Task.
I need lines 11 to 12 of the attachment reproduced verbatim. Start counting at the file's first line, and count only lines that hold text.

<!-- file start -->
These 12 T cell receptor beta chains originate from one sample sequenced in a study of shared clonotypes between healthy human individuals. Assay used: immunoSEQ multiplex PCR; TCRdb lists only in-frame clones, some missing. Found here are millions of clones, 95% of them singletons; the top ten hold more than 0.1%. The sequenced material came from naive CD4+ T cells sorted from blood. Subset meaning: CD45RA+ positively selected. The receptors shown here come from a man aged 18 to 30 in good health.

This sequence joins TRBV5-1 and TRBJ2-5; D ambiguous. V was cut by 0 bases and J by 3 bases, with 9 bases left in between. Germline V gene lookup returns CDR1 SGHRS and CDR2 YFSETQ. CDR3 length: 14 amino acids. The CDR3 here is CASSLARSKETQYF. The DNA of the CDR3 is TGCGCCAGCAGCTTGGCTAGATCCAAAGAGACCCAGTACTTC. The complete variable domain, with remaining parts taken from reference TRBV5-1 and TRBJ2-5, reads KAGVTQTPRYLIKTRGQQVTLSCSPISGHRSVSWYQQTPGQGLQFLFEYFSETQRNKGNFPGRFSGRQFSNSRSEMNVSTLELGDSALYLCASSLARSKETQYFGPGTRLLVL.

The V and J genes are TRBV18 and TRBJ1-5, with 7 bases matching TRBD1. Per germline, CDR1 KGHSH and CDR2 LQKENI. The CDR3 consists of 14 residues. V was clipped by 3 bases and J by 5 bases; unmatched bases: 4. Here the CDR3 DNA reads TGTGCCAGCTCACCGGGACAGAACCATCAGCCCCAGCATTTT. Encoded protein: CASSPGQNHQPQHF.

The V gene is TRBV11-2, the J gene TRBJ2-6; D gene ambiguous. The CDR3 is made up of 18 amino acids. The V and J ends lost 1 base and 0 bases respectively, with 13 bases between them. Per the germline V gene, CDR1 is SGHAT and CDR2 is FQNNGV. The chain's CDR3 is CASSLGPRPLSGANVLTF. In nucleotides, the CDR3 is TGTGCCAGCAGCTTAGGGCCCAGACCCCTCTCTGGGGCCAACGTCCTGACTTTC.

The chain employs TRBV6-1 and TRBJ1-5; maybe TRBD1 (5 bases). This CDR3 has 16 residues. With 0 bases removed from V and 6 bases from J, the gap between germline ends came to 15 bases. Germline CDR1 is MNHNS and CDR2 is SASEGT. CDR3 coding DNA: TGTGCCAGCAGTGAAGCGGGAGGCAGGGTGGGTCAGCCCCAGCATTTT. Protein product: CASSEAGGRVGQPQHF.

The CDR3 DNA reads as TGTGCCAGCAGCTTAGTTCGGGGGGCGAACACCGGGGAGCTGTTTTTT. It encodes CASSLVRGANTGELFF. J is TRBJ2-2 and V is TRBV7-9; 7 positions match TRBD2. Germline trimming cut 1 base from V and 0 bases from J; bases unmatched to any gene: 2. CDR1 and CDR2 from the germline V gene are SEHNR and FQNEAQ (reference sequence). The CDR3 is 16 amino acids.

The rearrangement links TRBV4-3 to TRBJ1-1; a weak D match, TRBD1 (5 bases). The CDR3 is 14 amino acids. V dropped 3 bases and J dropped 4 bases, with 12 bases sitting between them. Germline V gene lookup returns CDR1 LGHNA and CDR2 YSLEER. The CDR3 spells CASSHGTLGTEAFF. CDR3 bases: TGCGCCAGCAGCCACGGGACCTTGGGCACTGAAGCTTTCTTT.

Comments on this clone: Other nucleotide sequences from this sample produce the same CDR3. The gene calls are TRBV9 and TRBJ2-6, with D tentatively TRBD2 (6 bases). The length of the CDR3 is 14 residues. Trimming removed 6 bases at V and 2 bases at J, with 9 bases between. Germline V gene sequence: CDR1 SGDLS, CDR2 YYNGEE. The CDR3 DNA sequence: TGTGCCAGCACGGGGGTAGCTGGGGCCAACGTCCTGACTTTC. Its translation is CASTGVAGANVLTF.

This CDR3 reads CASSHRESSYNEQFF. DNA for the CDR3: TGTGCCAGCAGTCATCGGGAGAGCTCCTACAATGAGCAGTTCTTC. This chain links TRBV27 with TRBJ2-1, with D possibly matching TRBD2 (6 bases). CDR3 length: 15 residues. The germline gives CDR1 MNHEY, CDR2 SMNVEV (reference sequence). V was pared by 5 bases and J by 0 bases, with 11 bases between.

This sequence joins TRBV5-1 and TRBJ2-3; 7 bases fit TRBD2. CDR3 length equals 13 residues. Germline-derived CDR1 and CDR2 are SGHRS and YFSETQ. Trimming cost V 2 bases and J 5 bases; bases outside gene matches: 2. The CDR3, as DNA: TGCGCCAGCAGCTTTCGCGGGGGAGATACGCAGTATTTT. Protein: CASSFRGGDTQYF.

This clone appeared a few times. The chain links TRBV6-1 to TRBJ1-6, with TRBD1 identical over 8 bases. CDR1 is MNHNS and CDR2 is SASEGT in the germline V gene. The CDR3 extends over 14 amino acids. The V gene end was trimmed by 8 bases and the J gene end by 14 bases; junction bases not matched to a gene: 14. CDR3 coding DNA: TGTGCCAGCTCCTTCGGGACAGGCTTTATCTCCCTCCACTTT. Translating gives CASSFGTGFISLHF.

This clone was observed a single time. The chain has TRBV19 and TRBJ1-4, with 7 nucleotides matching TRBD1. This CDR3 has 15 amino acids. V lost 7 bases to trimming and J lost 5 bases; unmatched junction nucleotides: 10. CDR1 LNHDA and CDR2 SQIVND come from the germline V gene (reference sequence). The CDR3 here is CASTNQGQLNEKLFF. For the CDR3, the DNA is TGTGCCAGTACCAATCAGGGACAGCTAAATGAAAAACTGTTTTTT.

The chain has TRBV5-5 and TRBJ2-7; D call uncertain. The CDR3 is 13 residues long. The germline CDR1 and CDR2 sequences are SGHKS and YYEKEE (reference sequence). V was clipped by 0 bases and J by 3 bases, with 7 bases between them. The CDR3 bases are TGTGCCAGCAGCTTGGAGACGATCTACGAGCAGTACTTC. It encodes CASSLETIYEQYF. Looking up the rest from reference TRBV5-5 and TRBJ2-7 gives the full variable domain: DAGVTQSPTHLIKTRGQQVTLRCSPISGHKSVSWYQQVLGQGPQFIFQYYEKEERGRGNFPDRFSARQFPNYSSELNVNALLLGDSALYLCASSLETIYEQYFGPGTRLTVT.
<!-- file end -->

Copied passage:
This clone appeared a few times. The chain links TRBV6-1 to TRBJ1-6, with TRBD1 identical over 8 bases. CDR1 is MNHNS and CDR2 is SASEGT in the germline V gene. The CDR3 extends over 14 amino acids. The V gene end was trimmed by 8 bases and the J gene end by 14 bases; junction bases not matched to a gene: 14. CDR3 coding DNA: TGTGCCAGCTCCTTCGGGACAGGCTTTATCTCCCTCCACTTT. Translating gives CASSFGTGFISLHF.

This clone was observed a single time. The chain has TRBV19 and TRBJ1-4, with 7 nucleotides matching TRBD1. This CDR3 has 15 amino acids. V lost 7 bases to trimming and J lost 5 bases; unmatched junction nucleotides: 10. CDR1 LNHDA and CDR2 SQIVND come from the germline V gene (reference sequence). The CDR3 here is CASTNQGQLNEKLFF. For the CDR3, the DNA is TGTGCCAGTACCAATCAGGGACAGCTAAATGAAAAACTGTTTTTT.